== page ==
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IT’S NEARLY IMPOSSIBLE to take a walk in New Orleans and not pass at least one house vibrating with the sound of a musician practicing or performing. But soon, at 1027 Piety St. in the Bywater district, it won’t be a tuba or sax making the music — it’ll be the house itself. Internationally known Brooklyn street artist Swoon, working with local arts organization New Orleans Airlift, has designed an interactive sound sculpture called Dithyrambalina in the form of a circular three-story house here.
Until construction begins later this year, the site is serving as a staging ground for artists developing technologies for the project. A ramshackle collection of bizarre contraptions, some housed in sheds built from the remains of the original 1790s Creole cottage (which collapsed last year), fills the property. A keyboard plays through a tub of water. A spiral staircase emits different tones depending on what step is pressed. A robotic gamelan — like a player piano but with xylophones and tiny cymbals — performs varying arrangements at the touch of a button. One installation amplifies the user’s heartbeat and projects it through spinning loudspeakers (the artist behind this creation hopes it’ll go in the fantastical house’s bell tower). Rube Goldberg, meet John Cage.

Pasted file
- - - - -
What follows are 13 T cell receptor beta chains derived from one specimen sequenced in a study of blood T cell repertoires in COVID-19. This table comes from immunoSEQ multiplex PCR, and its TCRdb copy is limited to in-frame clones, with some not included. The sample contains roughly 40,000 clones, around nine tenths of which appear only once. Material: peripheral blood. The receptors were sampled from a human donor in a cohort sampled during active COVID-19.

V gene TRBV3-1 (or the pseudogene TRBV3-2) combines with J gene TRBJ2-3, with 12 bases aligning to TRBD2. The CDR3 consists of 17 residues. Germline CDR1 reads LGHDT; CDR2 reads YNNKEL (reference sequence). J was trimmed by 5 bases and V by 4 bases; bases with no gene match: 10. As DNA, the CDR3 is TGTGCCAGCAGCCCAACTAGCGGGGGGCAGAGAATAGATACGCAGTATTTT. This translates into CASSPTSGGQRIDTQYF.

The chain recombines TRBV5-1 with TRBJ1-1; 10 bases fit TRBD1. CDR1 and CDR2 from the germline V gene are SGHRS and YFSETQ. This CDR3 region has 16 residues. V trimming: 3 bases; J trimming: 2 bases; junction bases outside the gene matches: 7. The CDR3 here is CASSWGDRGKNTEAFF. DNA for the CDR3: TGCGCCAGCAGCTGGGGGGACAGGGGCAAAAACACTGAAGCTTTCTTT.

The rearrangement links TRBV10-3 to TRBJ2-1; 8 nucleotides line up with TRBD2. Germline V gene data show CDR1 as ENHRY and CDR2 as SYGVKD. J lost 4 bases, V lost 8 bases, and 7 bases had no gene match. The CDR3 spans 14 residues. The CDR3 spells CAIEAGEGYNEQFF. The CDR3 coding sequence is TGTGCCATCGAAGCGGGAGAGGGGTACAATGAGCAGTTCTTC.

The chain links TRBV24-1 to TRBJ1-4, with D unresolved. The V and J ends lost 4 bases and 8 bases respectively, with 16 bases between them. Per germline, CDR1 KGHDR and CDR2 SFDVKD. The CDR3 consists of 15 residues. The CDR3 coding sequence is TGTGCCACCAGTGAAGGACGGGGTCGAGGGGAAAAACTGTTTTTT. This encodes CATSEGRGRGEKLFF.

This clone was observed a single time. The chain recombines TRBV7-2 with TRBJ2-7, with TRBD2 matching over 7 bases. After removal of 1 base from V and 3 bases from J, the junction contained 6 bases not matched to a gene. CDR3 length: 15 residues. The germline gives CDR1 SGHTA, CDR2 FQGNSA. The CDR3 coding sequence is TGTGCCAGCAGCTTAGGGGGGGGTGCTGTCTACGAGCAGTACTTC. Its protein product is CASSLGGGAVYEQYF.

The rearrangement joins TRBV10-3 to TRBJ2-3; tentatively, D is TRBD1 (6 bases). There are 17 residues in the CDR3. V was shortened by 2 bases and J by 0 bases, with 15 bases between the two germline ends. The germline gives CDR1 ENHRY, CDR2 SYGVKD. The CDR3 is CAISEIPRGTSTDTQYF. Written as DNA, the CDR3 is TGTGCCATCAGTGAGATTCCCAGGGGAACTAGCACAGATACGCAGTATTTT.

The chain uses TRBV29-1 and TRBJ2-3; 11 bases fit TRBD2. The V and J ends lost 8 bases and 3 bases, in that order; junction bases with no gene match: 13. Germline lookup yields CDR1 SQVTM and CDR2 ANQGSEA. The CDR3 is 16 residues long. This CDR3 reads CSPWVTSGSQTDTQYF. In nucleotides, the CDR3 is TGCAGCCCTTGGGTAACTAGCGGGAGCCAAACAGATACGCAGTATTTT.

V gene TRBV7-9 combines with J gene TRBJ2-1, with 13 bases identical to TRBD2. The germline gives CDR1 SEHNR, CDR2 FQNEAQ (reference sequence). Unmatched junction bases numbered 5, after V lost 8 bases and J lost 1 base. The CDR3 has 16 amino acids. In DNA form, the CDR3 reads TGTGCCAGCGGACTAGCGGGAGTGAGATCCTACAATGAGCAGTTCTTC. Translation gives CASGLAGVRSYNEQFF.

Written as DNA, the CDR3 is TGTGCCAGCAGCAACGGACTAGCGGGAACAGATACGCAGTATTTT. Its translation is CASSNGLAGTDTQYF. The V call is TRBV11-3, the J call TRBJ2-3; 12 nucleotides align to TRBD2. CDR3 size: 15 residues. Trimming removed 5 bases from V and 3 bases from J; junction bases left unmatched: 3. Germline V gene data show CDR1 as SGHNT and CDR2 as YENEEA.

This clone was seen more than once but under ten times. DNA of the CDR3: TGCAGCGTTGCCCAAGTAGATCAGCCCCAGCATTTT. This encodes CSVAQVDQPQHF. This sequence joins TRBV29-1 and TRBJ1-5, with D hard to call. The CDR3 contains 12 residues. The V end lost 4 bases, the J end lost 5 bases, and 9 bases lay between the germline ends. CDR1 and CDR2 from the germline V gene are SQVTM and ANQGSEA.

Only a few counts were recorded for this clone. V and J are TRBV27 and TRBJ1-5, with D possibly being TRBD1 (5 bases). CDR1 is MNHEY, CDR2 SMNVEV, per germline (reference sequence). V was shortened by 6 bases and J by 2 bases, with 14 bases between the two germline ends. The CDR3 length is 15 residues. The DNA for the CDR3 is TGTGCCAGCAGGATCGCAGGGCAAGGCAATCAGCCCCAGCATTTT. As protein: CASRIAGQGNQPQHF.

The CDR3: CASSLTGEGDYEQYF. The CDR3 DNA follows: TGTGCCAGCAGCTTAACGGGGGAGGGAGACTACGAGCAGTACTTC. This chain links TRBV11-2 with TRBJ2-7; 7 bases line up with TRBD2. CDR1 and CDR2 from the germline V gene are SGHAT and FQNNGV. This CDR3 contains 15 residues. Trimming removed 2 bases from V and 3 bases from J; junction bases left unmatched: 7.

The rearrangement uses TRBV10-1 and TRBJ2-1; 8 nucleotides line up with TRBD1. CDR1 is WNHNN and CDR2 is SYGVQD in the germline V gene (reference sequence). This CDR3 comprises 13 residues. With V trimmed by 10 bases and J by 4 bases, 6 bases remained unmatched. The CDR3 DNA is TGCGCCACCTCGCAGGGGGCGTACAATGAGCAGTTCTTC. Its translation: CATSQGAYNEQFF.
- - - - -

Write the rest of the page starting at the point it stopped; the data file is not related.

For Swoon, who presented New Orleans Airlift director Delaney Martin with a model of what the house should look like, the ambitious project is “about loving this neighborhood, loving this block, loving the musical history of New Orleans and wanting to create something that could interact with that,” she says. For her part, Martin, in addition to curating the project, has come up with an installation that interacts with the city as well as any other. “It’s just a subwoofer on the back of a tin shack,” she shouts over its distorted rumble. “A subwoofer rattling license plates and your windows as it drives by is a very New Orleans sound.” —SAM POLCER
ILLUSTRATION BY PETER OUMANSKI